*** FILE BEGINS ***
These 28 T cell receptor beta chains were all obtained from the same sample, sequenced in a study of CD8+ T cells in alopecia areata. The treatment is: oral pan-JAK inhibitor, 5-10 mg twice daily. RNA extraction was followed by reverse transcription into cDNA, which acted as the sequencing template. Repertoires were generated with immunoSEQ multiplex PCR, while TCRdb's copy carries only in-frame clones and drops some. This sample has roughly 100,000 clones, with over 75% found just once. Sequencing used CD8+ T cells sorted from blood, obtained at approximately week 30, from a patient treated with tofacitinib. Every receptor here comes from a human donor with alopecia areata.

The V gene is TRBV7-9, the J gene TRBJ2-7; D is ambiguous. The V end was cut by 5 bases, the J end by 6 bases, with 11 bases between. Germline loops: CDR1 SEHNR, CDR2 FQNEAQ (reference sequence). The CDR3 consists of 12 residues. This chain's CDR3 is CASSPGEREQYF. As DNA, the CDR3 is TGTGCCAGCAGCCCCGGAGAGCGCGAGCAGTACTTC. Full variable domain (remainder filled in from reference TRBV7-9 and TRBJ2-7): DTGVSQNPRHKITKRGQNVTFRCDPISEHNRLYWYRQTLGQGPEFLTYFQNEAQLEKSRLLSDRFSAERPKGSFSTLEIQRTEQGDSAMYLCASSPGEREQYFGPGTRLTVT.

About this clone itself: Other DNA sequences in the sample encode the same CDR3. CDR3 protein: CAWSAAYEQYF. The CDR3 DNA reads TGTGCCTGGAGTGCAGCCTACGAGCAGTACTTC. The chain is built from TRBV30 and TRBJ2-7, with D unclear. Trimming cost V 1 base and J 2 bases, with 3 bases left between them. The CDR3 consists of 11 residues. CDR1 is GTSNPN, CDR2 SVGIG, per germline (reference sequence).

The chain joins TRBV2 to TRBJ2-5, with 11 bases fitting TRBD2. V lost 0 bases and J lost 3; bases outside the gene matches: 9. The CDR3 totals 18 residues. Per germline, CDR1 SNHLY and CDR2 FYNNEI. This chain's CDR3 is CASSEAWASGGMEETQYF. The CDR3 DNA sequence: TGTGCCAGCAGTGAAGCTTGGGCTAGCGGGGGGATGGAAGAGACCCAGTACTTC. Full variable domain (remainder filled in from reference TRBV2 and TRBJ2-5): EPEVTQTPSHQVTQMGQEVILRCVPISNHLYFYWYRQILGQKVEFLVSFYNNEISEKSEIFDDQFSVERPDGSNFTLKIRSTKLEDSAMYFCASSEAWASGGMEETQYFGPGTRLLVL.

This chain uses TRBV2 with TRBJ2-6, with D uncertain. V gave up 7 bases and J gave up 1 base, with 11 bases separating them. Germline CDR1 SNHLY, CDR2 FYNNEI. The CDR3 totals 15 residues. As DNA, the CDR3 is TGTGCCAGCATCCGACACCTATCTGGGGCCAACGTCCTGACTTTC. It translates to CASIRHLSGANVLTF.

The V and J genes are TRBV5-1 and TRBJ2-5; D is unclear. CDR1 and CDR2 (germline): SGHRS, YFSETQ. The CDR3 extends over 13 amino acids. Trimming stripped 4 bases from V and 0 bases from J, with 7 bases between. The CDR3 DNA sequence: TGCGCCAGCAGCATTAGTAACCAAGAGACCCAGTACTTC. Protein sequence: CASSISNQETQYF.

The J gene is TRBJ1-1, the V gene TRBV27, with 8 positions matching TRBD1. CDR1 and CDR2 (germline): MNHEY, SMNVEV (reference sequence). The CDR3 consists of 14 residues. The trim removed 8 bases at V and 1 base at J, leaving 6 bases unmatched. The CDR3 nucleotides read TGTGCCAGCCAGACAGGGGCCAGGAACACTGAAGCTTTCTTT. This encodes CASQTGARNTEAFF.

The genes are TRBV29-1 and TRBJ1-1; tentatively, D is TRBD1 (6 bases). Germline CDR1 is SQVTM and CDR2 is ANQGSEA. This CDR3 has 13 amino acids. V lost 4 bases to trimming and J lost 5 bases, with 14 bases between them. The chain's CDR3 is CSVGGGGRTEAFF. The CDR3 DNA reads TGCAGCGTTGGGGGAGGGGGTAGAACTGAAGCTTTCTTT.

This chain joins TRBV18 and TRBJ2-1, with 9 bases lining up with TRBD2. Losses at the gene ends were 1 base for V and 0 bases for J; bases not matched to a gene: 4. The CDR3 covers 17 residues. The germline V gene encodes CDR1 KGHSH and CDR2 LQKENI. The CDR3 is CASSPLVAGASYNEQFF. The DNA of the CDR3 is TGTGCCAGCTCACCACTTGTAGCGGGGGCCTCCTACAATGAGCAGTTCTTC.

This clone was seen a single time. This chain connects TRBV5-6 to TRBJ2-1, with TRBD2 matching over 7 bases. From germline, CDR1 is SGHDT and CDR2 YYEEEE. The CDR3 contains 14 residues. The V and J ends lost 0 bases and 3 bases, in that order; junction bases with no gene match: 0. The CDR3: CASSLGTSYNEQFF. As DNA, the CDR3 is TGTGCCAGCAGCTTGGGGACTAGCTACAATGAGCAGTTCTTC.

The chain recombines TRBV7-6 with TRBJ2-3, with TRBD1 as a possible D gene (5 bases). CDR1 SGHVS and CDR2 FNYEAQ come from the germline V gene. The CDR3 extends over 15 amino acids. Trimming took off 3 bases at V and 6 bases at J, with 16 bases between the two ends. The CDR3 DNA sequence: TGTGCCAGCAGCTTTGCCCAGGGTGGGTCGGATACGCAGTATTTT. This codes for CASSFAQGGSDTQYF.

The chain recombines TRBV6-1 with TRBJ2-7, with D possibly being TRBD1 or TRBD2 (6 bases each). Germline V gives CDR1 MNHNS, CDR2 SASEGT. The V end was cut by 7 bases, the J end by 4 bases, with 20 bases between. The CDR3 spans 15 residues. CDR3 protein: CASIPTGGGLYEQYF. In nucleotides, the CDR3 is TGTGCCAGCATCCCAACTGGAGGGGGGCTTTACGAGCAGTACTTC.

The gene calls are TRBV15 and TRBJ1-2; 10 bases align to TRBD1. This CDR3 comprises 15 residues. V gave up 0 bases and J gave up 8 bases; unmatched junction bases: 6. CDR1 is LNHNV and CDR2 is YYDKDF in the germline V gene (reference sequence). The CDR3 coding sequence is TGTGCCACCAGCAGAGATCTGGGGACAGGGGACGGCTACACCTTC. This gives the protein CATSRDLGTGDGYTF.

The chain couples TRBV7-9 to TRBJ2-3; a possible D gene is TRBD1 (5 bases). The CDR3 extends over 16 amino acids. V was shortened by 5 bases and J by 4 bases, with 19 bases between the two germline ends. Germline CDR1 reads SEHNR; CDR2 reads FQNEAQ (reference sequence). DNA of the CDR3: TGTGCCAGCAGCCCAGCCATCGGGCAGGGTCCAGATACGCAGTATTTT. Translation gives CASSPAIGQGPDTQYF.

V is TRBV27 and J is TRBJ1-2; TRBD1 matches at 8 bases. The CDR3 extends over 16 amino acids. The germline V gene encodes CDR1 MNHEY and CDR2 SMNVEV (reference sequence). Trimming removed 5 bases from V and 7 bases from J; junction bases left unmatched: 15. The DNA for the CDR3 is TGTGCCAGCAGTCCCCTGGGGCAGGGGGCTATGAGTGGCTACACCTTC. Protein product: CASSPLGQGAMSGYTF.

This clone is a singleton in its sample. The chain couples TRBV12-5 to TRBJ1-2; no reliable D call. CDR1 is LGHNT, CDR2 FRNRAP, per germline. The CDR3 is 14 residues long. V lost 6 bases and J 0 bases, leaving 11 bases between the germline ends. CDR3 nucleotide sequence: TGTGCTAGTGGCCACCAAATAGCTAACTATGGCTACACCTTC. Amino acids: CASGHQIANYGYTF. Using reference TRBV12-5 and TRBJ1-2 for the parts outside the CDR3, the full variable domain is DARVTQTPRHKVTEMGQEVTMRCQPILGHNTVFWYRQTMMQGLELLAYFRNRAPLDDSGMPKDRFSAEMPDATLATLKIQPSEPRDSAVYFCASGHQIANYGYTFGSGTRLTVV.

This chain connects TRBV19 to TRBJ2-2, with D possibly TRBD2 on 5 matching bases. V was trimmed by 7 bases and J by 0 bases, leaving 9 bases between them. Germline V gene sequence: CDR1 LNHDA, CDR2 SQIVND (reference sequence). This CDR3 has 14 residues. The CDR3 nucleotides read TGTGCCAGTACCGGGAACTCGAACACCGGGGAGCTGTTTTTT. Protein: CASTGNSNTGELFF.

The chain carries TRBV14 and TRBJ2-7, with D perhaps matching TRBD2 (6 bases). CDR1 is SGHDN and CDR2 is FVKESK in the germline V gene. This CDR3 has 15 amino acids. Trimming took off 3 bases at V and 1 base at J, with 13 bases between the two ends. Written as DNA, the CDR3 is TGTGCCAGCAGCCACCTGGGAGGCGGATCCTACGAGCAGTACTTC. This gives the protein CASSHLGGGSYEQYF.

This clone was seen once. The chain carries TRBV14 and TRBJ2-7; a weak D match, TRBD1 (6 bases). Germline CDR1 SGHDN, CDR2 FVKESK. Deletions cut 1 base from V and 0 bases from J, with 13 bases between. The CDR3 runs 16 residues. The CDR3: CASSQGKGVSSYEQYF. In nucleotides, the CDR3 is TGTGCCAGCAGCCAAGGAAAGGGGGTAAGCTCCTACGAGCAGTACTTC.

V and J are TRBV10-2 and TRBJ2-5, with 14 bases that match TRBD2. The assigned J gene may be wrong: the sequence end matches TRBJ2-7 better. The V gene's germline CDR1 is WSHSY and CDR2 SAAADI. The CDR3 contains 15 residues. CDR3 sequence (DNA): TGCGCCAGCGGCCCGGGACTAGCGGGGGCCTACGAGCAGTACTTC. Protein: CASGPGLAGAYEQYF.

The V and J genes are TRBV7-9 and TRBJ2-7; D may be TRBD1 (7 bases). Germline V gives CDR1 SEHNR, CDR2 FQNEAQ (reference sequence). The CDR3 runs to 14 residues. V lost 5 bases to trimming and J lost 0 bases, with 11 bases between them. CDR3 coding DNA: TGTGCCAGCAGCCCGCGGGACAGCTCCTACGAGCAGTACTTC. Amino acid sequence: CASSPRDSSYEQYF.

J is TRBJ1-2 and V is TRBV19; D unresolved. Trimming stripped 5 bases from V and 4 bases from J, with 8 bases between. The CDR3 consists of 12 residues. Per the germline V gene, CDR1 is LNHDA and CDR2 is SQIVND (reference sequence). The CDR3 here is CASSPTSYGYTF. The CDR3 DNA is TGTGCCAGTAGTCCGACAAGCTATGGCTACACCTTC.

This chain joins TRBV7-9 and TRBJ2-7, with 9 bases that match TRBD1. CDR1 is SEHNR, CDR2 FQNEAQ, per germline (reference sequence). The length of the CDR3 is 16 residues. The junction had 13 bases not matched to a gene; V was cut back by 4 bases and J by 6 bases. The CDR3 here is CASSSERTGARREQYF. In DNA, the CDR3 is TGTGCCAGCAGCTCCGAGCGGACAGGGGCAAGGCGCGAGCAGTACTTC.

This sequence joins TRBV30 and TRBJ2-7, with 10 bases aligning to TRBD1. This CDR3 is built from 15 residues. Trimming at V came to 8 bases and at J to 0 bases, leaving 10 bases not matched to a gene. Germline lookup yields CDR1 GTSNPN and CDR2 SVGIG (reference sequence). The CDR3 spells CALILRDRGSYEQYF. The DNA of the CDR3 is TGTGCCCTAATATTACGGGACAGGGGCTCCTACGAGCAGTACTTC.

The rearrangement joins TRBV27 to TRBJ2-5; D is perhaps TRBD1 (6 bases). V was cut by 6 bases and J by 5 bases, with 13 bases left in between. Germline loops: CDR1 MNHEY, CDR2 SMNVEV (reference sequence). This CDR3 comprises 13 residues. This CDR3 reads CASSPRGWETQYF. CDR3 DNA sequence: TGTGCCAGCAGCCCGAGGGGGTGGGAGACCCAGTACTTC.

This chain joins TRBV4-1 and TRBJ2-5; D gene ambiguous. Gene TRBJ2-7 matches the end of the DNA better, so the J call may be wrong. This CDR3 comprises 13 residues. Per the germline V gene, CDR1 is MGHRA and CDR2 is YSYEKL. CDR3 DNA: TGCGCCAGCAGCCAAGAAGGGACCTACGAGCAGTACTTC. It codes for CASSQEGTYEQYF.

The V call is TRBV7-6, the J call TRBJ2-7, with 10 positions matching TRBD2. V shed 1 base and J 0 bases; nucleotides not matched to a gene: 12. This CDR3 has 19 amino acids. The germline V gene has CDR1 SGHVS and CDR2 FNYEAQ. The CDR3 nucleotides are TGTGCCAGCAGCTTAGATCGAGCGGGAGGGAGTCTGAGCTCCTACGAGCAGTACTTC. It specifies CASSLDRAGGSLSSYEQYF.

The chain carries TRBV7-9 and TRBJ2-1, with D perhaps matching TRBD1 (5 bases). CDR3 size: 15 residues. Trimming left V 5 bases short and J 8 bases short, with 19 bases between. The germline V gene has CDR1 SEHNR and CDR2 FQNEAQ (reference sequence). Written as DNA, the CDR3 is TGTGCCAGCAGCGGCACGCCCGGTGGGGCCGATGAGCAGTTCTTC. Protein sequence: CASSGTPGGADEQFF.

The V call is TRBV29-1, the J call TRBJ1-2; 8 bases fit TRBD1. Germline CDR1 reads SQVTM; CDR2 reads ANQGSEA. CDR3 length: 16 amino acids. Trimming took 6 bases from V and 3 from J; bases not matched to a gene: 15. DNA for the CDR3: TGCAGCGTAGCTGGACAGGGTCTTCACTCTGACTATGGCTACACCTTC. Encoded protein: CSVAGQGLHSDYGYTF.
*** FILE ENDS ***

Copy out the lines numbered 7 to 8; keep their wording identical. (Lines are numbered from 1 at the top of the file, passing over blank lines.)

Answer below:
The J gene is TRBJ1-1, the V gene TRBV27, with 8 positions matching TRBD1. CDR1 and CDR2 (germline): MNHEY, SMNVEV (reference sequence). The CDR3 consists of 14 residues. The trim removed 8 bases at V and 1 base at J, leaving 6 bases unmatched. The CDR3 nucleotides read TGTGCCAGCCAGACAGGGGCCAGGAACACTGAAGCTTTCTTT. This encodes CASQTGARNTEAFF.

The genes are TRBV29-1 and TRBJ1-1; tentatively, D is TRBD1 (6 bases). Germline CDR1 is SQVTM and CDR2 is ANQGSEA. This CDR3 has 13 amino acids. V lost 4 bases to trimming and J lost 5 bases, with 14 bases between them. The chain's CDR3 is CSVGGGGRTEAFF. The CDR3 DNA reads TGCAGCGTTGGGGGAGGGGGTAGAACTGAAGCTTTCTTT.